C++ Exception Handling

Quick quiz: What is the behavior of the following code:

#include <stdio.h>

int main(int argc, char* argv[])
{
    try
    {
        *((char*) 0) = 1;
    }
    catch (...)
    {
        printf("Caught exception.\n");
    }

    return 0;
}

Surprisingly, it depends! As I would expect, on many operating system / compiler combinations (such as gcc version 3.4.4 20050721 (Red Hat 3.4.4-2) as tested by Keith Garner), the dereference of the null pointer leads to a segmentation fault. However, both Microsoft Visual Studio 6.0 and Visual Studio .NET 2003 print the message Caught exception. and exit gracefully. Strange!

This behavior appears to be an unintended consequence of the way C++ exceptions were implemented by Microsoft. Seemingly, Visual C++ implements the C++ exception handling mechanism using Structured Exception Handling (SEH), and the null pointer dereference leads to a Structured Exception, most likely an EXCEPTION_ACCESS_VIOLATION. (For a list of possible SEH codes, see the documentation for the GetExceptionCode() function.) The catch (...) statement ends up catching the Structured Exception, and the code proceeds accordingly.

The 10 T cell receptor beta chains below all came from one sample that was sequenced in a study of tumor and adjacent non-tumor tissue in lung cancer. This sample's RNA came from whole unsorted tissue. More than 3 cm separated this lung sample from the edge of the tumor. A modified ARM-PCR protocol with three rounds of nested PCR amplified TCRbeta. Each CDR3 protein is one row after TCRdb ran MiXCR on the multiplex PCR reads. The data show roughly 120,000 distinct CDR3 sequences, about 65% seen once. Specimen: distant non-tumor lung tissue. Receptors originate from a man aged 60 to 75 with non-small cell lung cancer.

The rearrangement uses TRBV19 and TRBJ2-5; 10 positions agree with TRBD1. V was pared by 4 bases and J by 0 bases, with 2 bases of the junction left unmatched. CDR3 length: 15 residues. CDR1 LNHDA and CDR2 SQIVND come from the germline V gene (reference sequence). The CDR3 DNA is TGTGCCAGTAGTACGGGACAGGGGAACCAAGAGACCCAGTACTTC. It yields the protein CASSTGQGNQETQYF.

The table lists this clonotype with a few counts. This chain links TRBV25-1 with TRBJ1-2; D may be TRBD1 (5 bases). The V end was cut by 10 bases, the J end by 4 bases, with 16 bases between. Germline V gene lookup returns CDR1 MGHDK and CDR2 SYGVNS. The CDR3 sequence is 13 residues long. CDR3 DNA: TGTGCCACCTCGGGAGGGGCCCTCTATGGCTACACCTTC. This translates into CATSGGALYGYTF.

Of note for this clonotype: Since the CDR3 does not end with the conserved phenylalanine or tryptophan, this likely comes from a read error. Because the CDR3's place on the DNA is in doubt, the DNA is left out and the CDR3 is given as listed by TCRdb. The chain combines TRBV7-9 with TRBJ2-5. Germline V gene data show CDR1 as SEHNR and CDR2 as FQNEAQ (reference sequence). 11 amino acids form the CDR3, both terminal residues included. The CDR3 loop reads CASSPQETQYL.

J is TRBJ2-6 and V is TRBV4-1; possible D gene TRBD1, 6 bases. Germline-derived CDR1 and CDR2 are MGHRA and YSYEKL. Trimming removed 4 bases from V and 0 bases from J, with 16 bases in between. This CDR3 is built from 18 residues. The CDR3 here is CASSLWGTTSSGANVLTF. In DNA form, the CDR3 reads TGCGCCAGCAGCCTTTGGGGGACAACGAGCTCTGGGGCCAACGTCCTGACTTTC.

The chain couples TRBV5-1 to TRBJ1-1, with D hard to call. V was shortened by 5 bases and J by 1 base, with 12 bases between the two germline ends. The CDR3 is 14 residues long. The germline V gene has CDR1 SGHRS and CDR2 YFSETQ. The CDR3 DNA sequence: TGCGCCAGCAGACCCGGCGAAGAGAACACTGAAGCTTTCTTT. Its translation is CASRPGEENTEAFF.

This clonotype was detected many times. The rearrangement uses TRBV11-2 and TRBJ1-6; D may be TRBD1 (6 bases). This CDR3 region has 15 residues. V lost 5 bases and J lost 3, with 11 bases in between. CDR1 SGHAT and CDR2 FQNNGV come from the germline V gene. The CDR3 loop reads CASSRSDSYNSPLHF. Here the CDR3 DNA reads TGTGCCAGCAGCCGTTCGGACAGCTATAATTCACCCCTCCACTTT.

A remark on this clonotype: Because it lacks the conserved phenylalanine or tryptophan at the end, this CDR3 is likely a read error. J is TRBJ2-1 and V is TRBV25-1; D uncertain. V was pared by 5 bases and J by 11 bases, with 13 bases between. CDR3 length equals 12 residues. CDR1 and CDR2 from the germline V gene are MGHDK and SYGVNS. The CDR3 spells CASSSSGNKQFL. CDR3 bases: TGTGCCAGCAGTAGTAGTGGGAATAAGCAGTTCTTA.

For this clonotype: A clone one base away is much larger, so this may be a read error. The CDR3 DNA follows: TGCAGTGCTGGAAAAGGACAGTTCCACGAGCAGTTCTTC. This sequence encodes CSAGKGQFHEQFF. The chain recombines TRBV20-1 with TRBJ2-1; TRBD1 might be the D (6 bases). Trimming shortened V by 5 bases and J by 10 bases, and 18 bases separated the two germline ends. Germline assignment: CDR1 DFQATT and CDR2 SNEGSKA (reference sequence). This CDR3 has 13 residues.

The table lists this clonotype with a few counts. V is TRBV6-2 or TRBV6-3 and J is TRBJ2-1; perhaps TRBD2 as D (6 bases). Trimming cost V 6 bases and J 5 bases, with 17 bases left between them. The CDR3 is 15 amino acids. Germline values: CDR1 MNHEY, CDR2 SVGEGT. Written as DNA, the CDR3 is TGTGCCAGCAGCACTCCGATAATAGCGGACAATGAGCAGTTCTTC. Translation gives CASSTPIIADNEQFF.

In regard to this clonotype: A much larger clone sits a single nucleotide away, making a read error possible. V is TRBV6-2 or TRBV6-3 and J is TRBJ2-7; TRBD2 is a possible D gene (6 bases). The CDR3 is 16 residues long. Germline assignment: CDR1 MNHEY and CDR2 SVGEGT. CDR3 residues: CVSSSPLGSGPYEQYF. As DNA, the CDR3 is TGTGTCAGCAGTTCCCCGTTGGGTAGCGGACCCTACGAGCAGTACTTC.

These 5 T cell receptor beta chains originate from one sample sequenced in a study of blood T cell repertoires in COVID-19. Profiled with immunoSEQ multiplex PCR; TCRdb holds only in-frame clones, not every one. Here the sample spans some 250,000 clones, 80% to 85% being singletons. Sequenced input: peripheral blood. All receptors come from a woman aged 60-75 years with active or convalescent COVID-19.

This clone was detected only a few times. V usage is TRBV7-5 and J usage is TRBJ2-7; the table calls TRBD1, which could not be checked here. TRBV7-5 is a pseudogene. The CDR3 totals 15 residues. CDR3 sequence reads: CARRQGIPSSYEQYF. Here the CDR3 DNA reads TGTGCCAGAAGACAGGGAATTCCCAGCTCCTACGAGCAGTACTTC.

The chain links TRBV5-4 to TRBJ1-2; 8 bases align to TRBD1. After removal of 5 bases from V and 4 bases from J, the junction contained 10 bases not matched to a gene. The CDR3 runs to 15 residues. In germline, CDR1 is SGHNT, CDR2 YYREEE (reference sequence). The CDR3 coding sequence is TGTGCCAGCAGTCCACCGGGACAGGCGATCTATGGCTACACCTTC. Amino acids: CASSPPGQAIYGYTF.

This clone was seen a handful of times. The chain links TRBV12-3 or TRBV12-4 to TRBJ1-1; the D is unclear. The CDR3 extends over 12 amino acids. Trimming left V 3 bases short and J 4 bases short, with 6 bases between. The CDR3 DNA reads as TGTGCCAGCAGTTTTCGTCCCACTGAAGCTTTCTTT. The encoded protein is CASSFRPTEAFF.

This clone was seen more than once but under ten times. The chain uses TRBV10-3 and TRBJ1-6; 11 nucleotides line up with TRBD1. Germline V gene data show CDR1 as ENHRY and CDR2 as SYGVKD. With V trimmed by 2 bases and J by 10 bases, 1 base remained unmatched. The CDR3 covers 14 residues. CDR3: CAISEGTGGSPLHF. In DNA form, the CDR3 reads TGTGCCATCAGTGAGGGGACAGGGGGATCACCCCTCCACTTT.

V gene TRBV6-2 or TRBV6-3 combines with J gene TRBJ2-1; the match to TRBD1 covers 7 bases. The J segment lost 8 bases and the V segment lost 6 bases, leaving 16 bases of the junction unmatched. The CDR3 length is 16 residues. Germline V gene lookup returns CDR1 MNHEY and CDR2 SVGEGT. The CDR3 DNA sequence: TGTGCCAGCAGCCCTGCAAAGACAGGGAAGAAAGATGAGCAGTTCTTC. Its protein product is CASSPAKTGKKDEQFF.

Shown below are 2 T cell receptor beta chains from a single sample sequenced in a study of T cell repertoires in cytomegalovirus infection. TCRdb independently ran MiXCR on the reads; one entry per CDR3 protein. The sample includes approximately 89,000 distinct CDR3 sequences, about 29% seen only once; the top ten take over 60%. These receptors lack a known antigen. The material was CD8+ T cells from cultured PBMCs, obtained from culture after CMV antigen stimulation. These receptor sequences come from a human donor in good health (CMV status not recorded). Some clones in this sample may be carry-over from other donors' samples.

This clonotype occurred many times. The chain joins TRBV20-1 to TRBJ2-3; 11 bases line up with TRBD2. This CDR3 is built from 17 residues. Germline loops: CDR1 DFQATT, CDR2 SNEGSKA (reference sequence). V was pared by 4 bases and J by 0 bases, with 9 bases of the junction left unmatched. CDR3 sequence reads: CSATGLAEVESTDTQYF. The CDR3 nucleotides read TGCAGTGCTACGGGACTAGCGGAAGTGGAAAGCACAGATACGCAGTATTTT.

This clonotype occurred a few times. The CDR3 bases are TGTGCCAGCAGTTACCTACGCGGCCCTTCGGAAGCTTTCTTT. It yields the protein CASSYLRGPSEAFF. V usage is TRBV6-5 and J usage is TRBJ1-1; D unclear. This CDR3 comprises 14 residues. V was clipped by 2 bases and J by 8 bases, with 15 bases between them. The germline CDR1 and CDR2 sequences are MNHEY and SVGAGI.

This means that in Visual C++ 6.0 and Visual C++ .NET 2003, catch (...) does not catch only exceptions thrown using the C++ throw keyword; rather, it may also catch any number of Structured Exceptions, including division by 0, stack overflow, data misalignment, etc. Fortunately, it seems that this behavior may be disabled with the /EHs compiler option in Visual C++ .NET 2005.

However, until the day comes when all Windows code is compiled with Visual C++ .NET 2005 and the /EHs option, I suggest avoiding the catch (...) construct altogether. Personally, I’ve chosen to inherit my custom-defined exceptions from STL’s std::exception and use catch (const std::exception& ex) instead.

About Steven Engelhardt, CFA, AIF
Adjunct Professor of Software Engineering at DePaul University • Software Engineering, Data & Analytics in FinTech • Lives in Chicago, IL

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